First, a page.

While most 13-year-olds are keeping up with the Kardashians or advancing their way through a video game, one Somerton, Pennsylvania, boy had different interests, and they proved to be invaluable during a recent tour of Eastern State Penitentiary.
Joey Warchalk, a seventh-grader at St. Christopher School who collects antique radios, was especially excited to visit Al Capone’s prison cell.
After looking at the cell, he noticed something that didn’t seem quite right — a radio featured in the display was “historically inaccurate,” he said.
Warchalk emailed Eastern State Penitentiary senior vice president Sean Kelley after his tour and respectfully told him that as “an antique collector specializing in radios,” the radio displayed in Capone’s cell was a Philco A-361, which was made in January 1942, so it simply couldn’t have been what Capone, who was paroled in 1939, listened to.
Kelley was quick to hear Warchalk’s explanation and even visited him where he kept a dozen radios, five record players, about one thousand 45s and other pop collectibles in his room.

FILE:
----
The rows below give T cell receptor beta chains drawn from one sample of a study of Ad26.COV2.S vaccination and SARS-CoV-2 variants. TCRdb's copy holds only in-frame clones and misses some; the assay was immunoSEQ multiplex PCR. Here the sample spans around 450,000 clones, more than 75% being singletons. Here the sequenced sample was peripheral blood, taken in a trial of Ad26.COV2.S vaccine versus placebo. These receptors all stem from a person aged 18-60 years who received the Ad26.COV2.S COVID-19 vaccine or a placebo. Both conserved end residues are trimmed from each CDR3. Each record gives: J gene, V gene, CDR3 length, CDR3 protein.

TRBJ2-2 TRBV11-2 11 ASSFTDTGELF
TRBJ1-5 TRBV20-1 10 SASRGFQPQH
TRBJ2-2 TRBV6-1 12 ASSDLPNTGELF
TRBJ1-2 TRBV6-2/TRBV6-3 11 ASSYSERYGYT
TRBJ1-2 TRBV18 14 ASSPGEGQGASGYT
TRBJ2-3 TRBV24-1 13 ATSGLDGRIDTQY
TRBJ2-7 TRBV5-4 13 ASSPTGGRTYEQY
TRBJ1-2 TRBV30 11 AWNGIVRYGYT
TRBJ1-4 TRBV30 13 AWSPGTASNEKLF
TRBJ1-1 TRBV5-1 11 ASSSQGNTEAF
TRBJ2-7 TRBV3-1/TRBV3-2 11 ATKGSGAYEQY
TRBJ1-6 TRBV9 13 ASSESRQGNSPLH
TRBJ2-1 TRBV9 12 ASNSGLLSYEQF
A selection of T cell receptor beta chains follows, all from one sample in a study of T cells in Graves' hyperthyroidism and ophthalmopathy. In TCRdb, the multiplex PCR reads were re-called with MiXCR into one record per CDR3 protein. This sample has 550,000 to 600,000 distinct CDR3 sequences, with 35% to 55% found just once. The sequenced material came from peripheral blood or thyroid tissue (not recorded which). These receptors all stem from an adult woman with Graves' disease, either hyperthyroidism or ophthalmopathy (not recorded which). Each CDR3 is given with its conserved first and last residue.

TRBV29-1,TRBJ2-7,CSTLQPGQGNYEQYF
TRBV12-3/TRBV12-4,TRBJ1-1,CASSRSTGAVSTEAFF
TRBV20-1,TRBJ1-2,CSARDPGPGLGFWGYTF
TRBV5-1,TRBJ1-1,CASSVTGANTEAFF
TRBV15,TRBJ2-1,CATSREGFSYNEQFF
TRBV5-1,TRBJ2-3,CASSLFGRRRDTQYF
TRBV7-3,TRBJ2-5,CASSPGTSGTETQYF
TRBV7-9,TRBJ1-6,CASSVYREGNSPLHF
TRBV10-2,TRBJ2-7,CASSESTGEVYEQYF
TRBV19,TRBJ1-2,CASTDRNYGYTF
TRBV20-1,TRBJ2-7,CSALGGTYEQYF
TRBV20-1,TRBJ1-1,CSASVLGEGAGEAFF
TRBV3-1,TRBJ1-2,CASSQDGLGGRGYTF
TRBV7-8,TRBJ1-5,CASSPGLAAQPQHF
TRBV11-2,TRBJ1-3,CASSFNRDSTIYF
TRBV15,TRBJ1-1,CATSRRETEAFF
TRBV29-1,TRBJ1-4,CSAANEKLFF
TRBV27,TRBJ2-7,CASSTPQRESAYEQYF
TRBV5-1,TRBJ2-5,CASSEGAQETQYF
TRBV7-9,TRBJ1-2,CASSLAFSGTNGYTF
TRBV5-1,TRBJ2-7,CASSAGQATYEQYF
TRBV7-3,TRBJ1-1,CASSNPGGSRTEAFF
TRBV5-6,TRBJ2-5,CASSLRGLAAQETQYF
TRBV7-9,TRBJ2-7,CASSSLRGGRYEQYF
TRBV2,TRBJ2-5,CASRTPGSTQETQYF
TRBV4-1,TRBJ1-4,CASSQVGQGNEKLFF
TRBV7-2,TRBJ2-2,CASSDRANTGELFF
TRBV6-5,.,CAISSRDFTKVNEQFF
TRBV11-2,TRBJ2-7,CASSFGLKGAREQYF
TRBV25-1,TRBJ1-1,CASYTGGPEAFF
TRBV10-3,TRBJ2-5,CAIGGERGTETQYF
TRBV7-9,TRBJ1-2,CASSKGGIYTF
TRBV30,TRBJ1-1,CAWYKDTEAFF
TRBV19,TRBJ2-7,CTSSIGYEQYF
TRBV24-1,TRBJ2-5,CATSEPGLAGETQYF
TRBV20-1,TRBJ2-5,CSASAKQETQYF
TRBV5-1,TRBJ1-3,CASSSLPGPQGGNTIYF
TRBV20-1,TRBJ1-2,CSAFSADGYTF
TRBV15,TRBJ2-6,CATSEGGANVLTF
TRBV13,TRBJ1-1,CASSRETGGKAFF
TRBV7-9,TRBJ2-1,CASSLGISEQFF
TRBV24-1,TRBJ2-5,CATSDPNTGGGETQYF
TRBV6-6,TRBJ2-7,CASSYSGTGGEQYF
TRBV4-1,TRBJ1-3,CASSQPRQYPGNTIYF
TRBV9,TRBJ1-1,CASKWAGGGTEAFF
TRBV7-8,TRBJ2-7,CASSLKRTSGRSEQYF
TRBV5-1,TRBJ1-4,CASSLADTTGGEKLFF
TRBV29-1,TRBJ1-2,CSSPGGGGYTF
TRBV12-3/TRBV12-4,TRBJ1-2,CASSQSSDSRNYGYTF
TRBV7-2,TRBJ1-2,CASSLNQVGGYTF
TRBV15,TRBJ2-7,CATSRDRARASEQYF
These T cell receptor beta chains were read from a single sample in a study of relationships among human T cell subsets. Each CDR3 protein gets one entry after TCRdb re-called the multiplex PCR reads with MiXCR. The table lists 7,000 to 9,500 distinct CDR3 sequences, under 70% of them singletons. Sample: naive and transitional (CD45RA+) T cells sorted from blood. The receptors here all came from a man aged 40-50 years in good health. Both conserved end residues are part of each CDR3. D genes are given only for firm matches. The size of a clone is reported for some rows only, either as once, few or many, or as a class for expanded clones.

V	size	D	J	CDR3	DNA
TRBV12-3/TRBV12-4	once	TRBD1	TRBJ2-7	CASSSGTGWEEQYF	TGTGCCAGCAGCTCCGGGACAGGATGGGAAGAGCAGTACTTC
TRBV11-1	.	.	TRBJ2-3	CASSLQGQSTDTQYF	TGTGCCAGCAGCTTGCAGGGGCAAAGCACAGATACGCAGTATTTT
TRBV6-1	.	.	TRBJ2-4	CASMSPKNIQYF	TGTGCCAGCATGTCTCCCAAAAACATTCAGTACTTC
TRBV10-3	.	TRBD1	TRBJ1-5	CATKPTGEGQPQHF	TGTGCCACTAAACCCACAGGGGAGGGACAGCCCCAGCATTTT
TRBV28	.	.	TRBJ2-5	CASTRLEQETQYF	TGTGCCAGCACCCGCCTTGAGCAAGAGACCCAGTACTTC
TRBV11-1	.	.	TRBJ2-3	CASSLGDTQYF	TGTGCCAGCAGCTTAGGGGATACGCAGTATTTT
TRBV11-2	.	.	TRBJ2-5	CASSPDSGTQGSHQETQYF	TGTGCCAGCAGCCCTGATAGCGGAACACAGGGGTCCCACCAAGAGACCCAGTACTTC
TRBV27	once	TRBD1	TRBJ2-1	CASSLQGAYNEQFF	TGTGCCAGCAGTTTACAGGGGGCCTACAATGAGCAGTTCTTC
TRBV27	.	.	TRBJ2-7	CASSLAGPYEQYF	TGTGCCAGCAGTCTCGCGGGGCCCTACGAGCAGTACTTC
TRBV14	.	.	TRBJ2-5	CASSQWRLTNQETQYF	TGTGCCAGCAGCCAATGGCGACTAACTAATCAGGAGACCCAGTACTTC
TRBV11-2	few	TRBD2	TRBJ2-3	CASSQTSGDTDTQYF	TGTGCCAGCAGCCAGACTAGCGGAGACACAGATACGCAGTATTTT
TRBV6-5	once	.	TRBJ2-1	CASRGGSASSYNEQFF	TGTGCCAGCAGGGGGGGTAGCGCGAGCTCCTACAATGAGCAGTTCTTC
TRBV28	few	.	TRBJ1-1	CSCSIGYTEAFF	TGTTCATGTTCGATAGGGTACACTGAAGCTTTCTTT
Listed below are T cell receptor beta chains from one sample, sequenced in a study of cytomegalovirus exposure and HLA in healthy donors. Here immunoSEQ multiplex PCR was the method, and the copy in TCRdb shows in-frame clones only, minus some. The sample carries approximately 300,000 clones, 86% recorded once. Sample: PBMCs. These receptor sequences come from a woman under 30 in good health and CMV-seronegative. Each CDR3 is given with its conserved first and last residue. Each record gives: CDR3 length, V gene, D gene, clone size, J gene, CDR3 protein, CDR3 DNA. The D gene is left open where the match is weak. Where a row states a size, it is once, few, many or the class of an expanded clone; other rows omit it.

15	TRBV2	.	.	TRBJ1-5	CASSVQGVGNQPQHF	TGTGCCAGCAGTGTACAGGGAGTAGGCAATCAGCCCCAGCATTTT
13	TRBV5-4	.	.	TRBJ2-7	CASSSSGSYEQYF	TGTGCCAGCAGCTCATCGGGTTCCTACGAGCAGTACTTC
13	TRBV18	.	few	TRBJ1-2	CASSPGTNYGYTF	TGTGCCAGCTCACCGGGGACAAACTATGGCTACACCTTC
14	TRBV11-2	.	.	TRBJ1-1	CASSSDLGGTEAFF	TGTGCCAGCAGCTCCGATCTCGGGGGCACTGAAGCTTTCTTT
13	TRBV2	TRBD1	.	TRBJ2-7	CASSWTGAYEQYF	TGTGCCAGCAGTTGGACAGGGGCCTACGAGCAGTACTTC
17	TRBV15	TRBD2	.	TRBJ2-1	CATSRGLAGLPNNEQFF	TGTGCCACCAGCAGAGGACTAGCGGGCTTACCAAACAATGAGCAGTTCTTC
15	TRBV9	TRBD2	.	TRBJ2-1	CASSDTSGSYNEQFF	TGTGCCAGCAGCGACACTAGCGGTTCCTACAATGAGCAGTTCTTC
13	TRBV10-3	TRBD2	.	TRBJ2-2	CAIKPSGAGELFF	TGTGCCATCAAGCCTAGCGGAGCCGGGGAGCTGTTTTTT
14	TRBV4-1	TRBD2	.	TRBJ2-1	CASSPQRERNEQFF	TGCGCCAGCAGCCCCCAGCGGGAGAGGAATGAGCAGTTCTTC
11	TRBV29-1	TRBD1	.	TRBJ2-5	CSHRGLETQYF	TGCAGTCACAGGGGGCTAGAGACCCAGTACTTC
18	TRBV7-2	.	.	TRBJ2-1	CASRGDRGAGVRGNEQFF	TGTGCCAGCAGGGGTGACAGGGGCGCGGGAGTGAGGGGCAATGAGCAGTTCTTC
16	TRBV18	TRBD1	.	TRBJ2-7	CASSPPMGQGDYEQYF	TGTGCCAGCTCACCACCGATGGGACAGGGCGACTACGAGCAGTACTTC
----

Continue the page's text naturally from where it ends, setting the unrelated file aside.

The teen started collecting foreign coins when he was about 8 when his mother, Jennifer, worked at a bank. The fascination with collecting “just took off from there,” he told the Philadelphia Inquirer.
He got into radios and record players because he liked how “they looked and the way they worked.”
He wasn’t even interested in the cellphone his parents recently gave him for emergencies. “He didn’t want it,” said his mother.
Eastern State allowed Warchalk to become the prison’s agent, authorizing him to spend up to $400 for a historically authentic radio for Al Capone’s cell.
He did just that. He managed to locate a Philco model 76 in good working condition that he believed was appropriate for the display in Capone’s cell. Warchalk will present the radio to ESP during an afternoon cider and cake ceremony on Tuesday, June 7.
Talk about a great achievement for such a young guy.
Like us on Facebook – USA Liberty News
Share his story if you are impressed at how this teen noticed something adults have been missing for years.
Do you collect anything? Scroll down to comment below!